I learned about the Baedeker Blitz today. Isn’t that amazing? I didn’t know that Hitler undertook a series of revenge air attacks on English cities in response to the increased effectiveness of the Royal Air Force’s bombing offensive of Germany starting in March 1942.

The name Baedeker Blitz was derived from a comment by a German propagandist, Baron Gustav Braun von Stumm, a spokesman for the German Foreign Office. He is reported to have said on 24 April 1942, “We shall go out and bomb every building in Britain marked with three stars in the Baedeker Guide”. This was a reference to the popular travel guides of that name.

The description Baedeker Blitz mainly refers to the night air raids on five English cities during April and May 1942. The cities were Exeter, Bath, York, Norwich and Canterbury.

How I came to look up this information was due to a question to my Mother late yesterday. I asked her if Bungay was bombed during the war. She replied that there was no extensive bombing, although she did know of two bombed properties in the town. She went on to remark that Norwich, the closest city to Bungay, was bombed extensively.

This interesting piece of information resulted in four hours of research by me and an additional write up into our WIP, While the Buzz Bombs Fell. Here is the extract:

The memory of this lovely day saw the children through the next terrible week. On Tuesday morning the children woke up to the news that the nearby city of Norwich had been heavily bombed during the night. The city was on fire.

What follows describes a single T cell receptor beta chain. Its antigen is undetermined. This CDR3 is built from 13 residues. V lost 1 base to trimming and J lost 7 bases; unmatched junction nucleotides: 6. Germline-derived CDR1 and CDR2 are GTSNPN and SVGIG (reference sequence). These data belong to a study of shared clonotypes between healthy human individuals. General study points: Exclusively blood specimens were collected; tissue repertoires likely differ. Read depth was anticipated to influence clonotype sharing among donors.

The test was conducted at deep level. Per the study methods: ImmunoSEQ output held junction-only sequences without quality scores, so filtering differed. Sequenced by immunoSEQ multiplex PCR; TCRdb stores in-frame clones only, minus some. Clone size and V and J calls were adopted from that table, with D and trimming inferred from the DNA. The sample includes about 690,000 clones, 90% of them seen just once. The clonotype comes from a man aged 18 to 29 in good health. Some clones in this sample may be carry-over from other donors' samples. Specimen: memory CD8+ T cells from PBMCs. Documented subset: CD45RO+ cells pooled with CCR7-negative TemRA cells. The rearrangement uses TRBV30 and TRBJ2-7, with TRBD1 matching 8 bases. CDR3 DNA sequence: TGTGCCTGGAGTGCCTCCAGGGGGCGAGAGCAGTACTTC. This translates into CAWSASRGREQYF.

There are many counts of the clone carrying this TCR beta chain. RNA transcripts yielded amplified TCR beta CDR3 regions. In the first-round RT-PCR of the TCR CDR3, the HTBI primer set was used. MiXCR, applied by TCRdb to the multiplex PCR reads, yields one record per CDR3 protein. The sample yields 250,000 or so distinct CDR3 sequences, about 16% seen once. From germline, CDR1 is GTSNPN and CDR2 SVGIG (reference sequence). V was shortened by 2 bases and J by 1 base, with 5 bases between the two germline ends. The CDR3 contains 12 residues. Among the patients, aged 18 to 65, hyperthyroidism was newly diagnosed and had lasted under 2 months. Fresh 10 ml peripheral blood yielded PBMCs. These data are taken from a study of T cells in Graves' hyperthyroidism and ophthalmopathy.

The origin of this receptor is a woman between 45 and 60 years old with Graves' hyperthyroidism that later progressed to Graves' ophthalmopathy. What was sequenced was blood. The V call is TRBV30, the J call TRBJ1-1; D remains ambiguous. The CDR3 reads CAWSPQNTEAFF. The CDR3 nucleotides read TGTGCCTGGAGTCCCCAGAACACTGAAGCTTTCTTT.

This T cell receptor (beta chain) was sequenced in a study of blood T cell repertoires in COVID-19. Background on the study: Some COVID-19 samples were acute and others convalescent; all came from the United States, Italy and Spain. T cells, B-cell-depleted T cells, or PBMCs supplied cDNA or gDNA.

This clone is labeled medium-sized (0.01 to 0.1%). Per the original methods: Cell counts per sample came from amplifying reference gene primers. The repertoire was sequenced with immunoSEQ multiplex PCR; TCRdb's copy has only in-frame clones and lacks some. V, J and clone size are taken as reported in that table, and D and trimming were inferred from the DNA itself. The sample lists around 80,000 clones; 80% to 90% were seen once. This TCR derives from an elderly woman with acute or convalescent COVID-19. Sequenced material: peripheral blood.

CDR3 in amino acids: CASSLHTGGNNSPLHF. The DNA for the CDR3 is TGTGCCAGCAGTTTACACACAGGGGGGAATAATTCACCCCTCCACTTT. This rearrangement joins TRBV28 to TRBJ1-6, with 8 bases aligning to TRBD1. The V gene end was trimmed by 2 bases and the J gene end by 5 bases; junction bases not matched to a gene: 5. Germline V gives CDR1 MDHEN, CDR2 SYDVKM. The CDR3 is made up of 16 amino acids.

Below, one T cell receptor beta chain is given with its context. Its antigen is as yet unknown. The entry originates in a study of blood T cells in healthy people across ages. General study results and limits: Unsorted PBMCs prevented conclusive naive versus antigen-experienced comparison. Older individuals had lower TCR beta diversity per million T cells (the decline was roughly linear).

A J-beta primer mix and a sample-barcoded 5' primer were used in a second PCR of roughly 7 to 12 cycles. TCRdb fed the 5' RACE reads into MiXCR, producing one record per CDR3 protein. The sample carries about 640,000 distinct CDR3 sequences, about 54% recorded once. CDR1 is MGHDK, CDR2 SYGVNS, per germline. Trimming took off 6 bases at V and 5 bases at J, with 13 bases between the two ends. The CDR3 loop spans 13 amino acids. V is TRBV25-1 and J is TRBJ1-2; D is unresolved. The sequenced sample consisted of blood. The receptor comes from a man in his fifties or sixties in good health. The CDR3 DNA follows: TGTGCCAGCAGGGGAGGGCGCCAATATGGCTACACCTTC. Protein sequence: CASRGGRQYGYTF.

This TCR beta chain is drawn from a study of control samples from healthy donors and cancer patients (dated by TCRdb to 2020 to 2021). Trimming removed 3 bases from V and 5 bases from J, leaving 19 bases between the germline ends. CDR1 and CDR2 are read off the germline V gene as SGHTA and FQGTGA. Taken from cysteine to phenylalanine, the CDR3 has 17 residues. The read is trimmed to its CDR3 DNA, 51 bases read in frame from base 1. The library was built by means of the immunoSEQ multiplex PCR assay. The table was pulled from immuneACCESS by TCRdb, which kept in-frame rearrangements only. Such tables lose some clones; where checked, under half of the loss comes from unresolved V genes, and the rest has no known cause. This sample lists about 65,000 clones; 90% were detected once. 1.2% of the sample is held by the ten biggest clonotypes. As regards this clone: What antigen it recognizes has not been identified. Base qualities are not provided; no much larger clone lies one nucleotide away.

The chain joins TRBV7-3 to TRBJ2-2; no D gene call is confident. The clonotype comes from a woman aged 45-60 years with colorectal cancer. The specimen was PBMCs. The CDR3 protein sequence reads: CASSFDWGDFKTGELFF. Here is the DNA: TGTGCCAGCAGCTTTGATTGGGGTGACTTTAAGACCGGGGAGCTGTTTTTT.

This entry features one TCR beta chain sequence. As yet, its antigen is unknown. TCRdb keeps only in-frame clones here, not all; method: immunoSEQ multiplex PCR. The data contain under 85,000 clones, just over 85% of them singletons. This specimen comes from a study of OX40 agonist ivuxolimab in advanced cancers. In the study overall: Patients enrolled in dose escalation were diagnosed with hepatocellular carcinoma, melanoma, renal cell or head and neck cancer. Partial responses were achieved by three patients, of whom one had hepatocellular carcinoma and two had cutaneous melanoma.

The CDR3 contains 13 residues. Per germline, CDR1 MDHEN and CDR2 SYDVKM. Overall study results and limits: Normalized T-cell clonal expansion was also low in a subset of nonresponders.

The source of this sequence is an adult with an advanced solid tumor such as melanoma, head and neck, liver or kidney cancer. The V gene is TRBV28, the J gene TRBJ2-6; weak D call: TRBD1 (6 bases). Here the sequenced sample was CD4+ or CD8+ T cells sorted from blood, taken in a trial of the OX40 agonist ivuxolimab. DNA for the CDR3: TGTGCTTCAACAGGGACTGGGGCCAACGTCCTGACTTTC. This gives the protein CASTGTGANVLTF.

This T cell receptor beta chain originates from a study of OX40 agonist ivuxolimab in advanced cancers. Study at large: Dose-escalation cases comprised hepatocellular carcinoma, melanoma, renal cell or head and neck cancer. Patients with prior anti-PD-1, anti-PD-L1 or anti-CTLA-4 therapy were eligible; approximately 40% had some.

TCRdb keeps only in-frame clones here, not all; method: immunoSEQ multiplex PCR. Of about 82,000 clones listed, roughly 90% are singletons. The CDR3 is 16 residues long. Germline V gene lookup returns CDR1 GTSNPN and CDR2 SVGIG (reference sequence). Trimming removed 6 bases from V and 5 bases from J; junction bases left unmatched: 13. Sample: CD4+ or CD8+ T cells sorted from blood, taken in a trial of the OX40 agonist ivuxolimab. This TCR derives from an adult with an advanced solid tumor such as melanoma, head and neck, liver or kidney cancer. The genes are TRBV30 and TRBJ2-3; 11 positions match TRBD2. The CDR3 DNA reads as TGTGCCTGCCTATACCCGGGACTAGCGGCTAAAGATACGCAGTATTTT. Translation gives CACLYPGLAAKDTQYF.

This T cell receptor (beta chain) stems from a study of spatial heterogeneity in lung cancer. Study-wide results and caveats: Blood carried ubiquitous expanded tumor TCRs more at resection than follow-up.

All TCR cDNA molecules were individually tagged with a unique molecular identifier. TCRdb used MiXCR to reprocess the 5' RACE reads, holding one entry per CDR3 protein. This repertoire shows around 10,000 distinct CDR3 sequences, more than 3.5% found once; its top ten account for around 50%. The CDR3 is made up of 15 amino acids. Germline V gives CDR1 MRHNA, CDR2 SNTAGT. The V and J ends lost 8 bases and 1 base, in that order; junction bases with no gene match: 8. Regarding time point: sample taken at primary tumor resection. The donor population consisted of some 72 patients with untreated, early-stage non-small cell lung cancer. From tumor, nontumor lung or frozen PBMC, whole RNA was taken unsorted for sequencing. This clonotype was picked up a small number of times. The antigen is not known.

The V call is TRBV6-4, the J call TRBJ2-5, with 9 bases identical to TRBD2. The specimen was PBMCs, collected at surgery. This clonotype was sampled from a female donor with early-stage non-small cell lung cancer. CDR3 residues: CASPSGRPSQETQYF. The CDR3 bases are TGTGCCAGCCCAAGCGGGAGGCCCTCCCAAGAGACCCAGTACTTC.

The girls were very subdued over the next week as they sensed the anxiety and shock of the adults.

On Wednesday night the Jerry bomber planes returned, wreaking even more damage on the city. People said the rubble was still smoking when the next attack began. The last bombing raid happened on Friday, 1 May of that week.

When Granny Clarke came to visit Mother during the week, she brought news about the bombing of Norwich from old Molly Brown who lived down the street from her. Molly Brown was a rather eccentric character and always had a little straw hat perched on her head. She wore a long black dress that came down to just above her ankles.

She made a living washing and laying out the dead and, due to her job, she often had a detached look on her face.

Granny Clarke told Mother Molly Brown’s news:

“Norwich has been badly damaged. Lots of houses, public buildings, shops, factories and Churches have been damaged or destroyed. Even the mortuary was bombed.

There is no gas, electricity or running water and the toilets are not working. I heard that the women have been coming out of city at night with their children and whatever they can carry to spend the night in the countryside where it is safer.”  

The news of similar attacks on the English cities of Exeter, Bath, York and Canterbury were also reported during this period of the war that came to be known as the Baedeker Blitz.

The loss of life in the Norwich because of these attacks was high. This was partly due to the concentrated nature of the attacks on bombing residential streets. There had also been a lull in enemy air activity over Norwich in the months leading up to the attack, so people were slow to react to the air raid sirens and some ignored them completely. The bombing of Norwich had a huge impact on the city and the surrounding towns and villages and it took a very long time for life to return to normal.